Vanessa Moraes lives in a Rio de Janeiro slum, works multiple jobs to support her two sons and barely scrapes by on welfare.
So buying tampons and pads each month is hardly a top priority.
Like millions of women across Brazil, Moraes improvises with whatever she can when she gets her period — a long-taboo topic that took a political turn last month when President Jair Bolsonaro vetoed legislation to provide free menstrual supplies for the poor.
“Pads are expensive, so we use a piece of cloth, a pillowcase, a diaper, whatever we can,” says Moraes, whose sons are aged 11 and 12.
Her eldest, Hugo, has cerebral palsy, and has to wear diapers.
“Whenever one of my son’s diapers breaks, I think, ‘Oh, I’ll use that for a pad,'” Moraes tells AFP.
The tall 39-year-old demonstrates her technique, tearing the elastic strips off each side of a diaper, opening the absorbant middle and adding a piece of scrap cloth to make it more effective.
Moraes lives in Complexo do Alemao, a sprawling “favela” on Rio’s north side.
Much of her income from her jobs as a waitress and school-bus driver goes to caring for Hugo.
Even with the 1,100 reais ($200) she receives in government assistance each month, the family barely gets by, she says.
A pack of tampons or pads ranges in price from three to 10 reais in Brazil — a sum Moraes simply can’t afford.
Brazil, a country of 213 million people, has an estimated 60 million women and girls who get their period each month.
An estimated 28 percent of poor women suffer what is known as “menstrual poverty”, meaning they are unable to afford basic hygiene products.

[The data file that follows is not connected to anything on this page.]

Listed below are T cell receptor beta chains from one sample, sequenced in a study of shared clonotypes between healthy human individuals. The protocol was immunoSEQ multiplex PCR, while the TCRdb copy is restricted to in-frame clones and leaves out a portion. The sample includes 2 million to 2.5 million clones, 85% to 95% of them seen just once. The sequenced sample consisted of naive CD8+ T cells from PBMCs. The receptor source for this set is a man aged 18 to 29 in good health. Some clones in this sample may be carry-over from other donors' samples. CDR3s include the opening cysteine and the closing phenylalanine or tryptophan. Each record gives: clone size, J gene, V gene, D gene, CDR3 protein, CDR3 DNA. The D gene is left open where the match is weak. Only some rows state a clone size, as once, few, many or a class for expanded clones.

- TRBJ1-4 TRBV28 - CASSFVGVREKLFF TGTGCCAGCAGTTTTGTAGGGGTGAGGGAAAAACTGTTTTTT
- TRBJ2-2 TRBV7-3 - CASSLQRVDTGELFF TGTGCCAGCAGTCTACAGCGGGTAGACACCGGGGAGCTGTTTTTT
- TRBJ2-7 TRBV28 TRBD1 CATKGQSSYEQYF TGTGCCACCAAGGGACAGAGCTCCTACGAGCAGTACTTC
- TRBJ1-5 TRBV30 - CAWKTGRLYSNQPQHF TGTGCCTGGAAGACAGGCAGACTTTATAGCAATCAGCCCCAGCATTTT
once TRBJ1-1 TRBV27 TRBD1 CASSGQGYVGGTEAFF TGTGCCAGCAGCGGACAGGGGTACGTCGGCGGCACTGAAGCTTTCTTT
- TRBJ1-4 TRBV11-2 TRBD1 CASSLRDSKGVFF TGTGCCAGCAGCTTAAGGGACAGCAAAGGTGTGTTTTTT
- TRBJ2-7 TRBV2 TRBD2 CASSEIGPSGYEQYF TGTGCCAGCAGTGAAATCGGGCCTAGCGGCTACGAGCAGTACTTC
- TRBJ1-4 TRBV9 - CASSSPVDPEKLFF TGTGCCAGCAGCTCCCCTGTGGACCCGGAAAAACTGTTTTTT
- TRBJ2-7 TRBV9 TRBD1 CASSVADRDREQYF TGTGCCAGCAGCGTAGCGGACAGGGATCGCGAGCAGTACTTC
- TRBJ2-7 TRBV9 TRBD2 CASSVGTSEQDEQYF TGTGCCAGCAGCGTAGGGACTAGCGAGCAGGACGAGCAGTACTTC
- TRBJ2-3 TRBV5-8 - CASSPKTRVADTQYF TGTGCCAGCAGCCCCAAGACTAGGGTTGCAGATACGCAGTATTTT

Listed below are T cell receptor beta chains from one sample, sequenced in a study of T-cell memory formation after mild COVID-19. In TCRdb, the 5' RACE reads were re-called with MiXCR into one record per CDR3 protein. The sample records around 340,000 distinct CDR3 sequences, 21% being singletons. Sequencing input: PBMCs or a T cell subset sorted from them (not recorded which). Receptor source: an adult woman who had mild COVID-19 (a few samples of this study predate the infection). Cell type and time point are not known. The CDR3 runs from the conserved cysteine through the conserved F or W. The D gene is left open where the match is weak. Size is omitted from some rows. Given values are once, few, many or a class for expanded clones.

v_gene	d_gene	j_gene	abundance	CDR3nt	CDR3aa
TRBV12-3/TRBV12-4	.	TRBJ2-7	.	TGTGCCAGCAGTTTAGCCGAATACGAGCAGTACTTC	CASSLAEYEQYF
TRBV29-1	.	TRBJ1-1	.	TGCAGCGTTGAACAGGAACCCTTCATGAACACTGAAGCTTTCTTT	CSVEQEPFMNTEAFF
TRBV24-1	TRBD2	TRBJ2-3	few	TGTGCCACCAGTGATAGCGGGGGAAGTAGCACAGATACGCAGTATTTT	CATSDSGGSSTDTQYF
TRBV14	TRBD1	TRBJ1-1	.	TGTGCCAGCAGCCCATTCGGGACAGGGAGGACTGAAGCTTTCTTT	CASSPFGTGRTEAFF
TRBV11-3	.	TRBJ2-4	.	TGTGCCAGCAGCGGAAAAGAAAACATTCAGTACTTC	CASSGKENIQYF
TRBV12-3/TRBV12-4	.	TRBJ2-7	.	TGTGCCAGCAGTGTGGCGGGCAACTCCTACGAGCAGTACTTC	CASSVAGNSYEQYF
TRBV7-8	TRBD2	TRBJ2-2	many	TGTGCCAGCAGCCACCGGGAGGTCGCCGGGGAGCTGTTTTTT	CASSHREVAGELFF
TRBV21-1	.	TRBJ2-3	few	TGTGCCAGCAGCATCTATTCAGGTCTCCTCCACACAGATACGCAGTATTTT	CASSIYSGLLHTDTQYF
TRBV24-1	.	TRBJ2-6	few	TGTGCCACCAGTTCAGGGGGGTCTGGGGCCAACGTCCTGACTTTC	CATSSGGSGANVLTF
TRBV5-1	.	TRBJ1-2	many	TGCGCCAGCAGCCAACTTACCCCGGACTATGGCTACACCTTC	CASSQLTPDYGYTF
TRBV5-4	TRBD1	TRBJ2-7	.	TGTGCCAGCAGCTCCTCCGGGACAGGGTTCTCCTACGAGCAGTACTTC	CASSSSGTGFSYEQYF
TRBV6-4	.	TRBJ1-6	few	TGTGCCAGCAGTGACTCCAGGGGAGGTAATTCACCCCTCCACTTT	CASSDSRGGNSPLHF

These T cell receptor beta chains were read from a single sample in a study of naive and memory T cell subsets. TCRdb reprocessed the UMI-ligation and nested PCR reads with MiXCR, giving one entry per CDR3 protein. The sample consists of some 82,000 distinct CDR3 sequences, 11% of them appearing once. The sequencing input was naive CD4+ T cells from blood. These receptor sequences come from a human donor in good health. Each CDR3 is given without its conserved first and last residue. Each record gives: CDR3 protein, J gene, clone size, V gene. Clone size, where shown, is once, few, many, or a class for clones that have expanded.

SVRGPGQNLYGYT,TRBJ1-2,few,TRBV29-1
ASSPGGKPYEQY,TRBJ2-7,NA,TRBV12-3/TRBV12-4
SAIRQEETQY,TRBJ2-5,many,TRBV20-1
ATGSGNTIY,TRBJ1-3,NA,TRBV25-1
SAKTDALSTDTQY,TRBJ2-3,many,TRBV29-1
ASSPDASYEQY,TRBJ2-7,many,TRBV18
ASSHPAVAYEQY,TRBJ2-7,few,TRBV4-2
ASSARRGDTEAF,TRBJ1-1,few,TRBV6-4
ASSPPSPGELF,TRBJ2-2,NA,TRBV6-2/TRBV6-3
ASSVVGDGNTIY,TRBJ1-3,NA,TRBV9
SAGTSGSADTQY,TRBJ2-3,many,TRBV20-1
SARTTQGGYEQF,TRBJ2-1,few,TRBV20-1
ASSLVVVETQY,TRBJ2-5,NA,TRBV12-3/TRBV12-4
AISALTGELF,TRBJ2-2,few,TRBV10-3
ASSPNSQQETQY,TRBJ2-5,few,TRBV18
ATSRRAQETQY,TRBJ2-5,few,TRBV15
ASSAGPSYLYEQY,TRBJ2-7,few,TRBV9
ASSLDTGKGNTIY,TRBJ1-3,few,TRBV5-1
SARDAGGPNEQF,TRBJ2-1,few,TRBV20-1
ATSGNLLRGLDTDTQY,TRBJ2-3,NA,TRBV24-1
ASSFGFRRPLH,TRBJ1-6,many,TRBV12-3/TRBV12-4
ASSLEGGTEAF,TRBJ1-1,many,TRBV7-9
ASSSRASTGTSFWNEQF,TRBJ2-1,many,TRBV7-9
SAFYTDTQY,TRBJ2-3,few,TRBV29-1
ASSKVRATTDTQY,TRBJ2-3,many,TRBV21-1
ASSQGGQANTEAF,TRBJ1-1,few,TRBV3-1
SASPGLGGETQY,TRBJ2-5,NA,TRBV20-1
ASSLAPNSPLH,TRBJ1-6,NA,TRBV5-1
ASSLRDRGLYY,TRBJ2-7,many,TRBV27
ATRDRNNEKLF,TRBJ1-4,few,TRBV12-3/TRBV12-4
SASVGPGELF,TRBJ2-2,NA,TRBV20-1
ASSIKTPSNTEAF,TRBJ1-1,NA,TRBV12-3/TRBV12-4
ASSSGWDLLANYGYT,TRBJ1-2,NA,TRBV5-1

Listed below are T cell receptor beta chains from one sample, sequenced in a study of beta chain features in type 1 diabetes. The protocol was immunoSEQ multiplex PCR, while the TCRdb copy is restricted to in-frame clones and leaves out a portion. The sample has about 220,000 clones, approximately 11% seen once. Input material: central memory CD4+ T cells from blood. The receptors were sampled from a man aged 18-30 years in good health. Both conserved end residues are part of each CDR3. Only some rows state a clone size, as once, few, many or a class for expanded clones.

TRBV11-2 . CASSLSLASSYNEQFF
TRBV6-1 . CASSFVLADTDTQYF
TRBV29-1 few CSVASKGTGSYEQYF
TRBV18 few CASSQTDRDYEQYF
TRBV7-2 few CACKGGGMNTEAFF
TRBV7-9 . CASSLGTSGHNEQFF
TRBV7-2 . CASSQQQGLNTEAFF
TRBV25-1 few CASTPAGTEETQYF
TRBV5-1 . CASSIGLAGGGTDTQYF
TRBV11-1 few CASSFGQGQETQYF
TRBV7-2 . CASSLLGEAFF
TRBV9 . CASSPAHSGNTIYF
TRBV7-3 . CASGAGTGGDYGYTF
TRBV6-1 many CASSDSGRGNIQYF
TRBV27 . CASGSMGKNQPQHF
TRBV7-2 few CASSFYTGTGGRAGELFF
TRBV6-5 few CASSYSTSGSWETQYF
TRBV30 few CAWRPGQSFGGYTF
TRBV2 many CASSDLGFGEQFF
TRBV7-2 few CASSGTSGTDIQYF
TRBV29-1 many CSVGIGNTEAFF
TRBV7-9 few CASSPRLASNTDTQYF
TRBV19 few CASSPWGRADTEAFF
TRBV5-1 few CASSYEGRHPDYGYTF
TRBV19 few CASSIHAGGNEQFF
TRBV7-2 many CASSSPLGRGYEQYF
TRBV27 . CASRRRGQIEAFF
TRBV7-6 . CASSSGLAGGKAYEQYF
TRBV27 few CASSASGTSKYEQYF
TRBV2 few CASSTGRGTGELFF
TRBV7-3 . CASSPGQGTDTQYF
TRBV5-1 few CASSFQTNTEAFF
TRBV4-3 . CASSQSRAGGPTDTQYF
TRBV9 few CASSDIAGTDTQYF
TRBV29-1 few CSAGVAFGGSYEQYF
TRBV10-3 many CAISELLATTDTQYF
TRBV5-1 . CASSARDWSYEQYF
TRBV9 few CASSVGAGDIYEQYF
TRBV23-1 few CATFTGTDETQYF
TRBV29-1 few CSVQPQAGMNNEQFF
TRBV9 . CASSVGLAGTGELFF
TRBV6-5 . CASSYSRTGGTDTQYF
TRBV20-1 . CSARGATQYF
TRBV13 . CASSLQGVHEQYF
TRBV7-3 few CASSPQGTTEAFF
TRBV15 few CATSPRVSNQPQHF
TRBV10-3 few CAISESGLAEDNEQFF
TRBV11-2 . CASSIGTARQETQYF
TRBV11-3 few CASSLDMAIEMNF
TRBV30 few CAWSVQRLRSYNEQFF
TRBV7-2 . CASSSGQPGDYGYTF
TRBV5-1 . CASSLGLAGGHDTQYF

Forced by necessity, they have found myriad solutions to deal with their periods: pieces of bread, cotton, paper or the “paninho” (little cloth), a piece of fabric that is washed and re-used.
But a lack of menstrual supplies keeps one in four girls home from school each month, according to a recent report by a United Nations Foundation program called Girl Up.
– ‘Matter of public health’ –
Moraes gets assistance from One by One, a local charity for impoverished disabled people and their families.
The organization provides equipment such as wheelchairs, as well as food and basic goods — including menstrual supplies.
Fifteen-year-old Karla Cristina de Almeida, another beneficiary, shares her monthly package with her sister — when they can.
“Sometimes we have one pack, sometimes we have none. When we don’t have any, I don’t even leave the house. So I miss school,” she says.
Women lined up at One by One’s recent handout of menstrual supplies.
One, Miriam Firmino, 51, remembered coming of age using a “paninho” — an experience she wants to spare her three daughters.
“To be able to afford tampons, we have to find them on sale. When we can’t, we get by however we can,” she says.
The problem has only grown worse with the coronavirus pandemic, whose economic fallout has hit hardest among the poor.
“With the pandemic and the economic crisis, a lot of the mothers we help tell us they’ve gone back to using ‘paninhos,’ paper, cotton or other materials when they menstruate,” says One by One president Teresa Stengel.
“They often complain of injuries and infections. Menstrual poverty is a public health problem.”
– Bolsonaro veto –
The issue became a topic of national conversation in October when Bolsonaro signed a bill into law promoting “menstrual health,” but used his line-item veto to block its promise of free menstrual supplies for more than five million low-income women and girls, arguing there was no funding for it.
The move has fueled scathing criticism of the far-right president, who has often been accused of misogyny and anti-women policies.
In response, Rio city hall and several other state and local governments have started giving out free tampons in public schools.
“My school has done more for Brazil than Bolsonaro. They gave out three packs of tampons to every girl,” quipped one Twitter user.